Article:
The maison’s efforts go beyond great skin, with bee education and conservation at the forefront.
It’s almost necessary to start this with the bee. So fundamental to the world as we know it, this humble, hard-working little creature is all but solely responsible for the planet’s biodiversity. Put simply: if the bee disappeared, so would much of the world’s colour and scent, rendering our Earth almost unrecognisable. It’s a fact that French beauty brand Guerlain knows very well.
The bee has been the maison’s longstanding motif, and taking genuine steps to educate future generations about this little creature has been at the heart of the label’s ethos for more than a decade. One of its initiatives, the Bee School, sees primary school-aged children educated about the importance of the bee for the future of our planet. Meanwhile, in 2021, the brand’s Women for Bees initiative, spearheaded by Hollywood star Angelina Jolie and in partnership with UNESCO, gives disadvantaged women a source of income through beekeeping, as well as creating new apiaries worldwide. The love story between Guerlain and the bees began in 1853 with the now famed “bee bottle”.
Fast-forward to 2011 and the Guerlain for Bees Conservation Programme saw things step up a notch with a sustainability sponsorship initiative with remote French island, Ouessant. Found off the west coast of France, Ouessant really is the heart of this story, because it’s here that arguably the world’s most pure and genetically hardy black bees live.
I took two planes, a couple of taxis, a bus, a train, another bus, a boat and an e-bike to witness the black bees on Ouessant, and sample firsthand the incredibly pure honey they create. Admittedly, starting from Australia makes the journey that much longer, but Ouessant, a UNESCO-listed protected ecosystem, is undeniably remote – and it is this remoteness that makes the honey of these genetically unmodified bees so exceptional. To study these black bees, Guerlain set up research platform Beelab two years ago.
Under the guidance of Guerlain’s head of research, Dr Frédéric Bonté, the platform is dedicated entirely to researching the bee, bee products and the effect they have on skin repair. Other honeys have also been studied, allowing Bonté and his team to narrow the list of top performing honeys down to a very small number. Of these precious few, the Ouessant honey comes out on top.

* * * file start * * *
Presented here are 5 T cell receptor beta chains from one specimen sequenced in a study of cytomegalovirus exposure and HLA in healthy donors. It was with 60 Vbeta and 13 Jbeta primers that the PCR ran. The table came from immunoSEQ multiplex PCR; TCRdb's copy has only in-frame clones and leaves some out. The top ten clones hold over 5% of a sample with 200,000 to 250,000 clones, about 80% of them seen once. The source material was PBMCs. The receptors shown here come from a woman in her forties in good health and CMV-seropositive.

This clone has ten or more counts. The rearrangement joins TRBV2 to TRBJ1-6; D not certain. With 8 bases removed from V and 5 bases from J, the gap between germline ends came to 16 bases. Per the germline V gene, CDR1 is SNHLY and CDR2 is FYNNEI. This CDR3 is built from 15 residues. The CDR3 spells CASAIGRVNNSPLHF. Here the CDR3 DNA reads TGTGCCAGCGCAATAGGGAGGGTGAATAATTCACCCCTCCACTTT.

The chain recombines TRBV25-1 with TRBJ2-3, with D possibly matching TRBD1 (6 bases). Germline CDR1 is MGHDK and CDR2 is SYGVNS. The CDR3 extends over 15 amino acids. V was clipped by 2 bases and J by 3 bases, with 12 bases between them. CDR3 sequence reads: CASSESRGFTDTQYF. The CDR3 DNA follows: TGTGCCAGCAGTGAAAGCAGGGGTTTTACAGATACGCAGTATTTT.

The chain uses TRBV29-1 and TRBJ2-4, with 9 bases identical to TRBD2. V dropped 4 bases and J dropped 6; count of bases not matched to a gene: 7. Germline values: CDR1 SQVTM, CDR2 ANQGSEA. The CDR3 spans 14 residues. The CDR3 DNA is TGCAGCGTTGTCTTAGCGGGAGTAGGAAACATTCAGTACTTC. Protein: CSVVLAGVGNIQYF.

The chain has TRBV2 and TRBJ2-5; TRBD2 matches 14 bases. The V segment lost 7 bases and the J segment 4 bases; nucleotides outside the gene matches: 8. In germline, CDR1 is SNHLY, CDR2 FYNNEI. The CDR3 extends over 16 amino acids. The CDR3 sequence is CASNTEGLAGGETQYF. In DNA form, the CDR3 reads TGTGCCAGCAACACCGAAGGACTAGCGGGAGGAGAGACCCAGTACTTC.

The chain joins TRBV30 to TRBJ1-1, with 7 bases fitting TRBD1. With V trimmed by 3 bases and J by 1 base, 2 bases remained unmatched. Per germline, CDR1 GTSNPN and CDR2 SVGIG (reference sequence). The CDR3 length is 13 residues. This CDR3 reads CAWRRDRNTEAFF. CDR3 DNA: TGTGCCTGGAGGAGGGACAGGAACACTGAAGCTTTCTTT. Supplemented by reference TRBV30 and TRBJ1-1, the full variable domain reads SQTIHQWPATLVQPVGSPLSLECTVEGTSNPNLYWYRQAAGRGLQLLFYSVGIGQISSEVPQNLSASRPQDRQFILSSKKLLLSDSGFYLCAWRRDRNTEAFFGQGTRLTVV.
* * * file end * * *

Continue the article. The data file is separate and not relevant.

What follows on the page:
“We have found some very small genetic modifications in these Ouessant bees, which allows them to be very resistant,” explains Bonté when I sit down with him after a day on Ouessant Island. “For example, they can survive the wind or a loss of nutrition. It makes them strong.” The coastline is harsh and wild and to a large degree uninterrupted by humans.
When I visited during a heatwave-prone summer, Paris was in the mid-40s, while Ouessant hovered around 20°C. The bees have had to adapt to wind and cold – and this has had an effect on the honey itself. Bonté explains the honey has been found to help reduce inflammation, support collagen formation and lock in moisture. “This bee is like a treasure because of its insularity, purity and the biodiversity of its unique ecosystem,” he says.
“Preserving this bee and its honey is not only for humanity, it is also because nobody is able to reproduce what the bees are doing. I mean, it’s a too-complex magic of nature. And, yes, it is almost magic.” This know-how about all things bees led to Guerlain’s much-loved range of repairing honey-dosed skincare, Abeille Royale, first released in 2010.
Today, the brand is relaunching the range’s Honey Treatment Day and Night Creams with new formulations that are more nourishing to skin, and new packaging that is kinder to the planet. Inspired by the ancient practice of honey bandages, which modern science has shown to be effective on wounds not responding to standard treatments, the two new creams are dosed with the healing powers of the Ouessant honey, which helps to slow the deterioration of the protein responsible for skin elasticity. The results are impressive, particularly when it comes to skin smoothness, radiance and firmness.
There is also Corsican honey, where the bees feed on chestnut trees, heather and olive trees to create a honey bursting with minerals and trace elements. Then there is an amino acid-rich honey from Åland archipelago in the middle of the Baltic Sea, and an exclusive royal jelly (the food the bees make for their queen).
Guerlain Abeille Royale Honey Treatment Day Cream, $255 at David Jones
Guerlain Abeille Royale Honey Treatment Night Cream, $293 at David Jones
Boasting more than 94 per cent naturally-derived ingredients, both creams have also had their hexagonal jars rejigged to include between 20 per cent and 40 per cent recycled glass. And the overall amount of glass used has been reduced by half. Perhaps even more notable is that the jars have been made refillable for the first time. “We believe we have a huge responsibility to break luxury codes,” says Cécile Lochard, Guerlain’s sustainable luxury expert, who was also with me on the trip to Ouessant Island.
“The refill-ability is quite a change of mindset in the way that we buy and consume a luxury product.” Mindset is everything after all. And it is good to take a moment sometimes to think about the little things. Like the bee: a small but mighty insect that stands as sentinel to so much of what we know. It has certainly added depth to my daily skin routine.
Read more on Guerlain’s bee initiatives at guerlain.com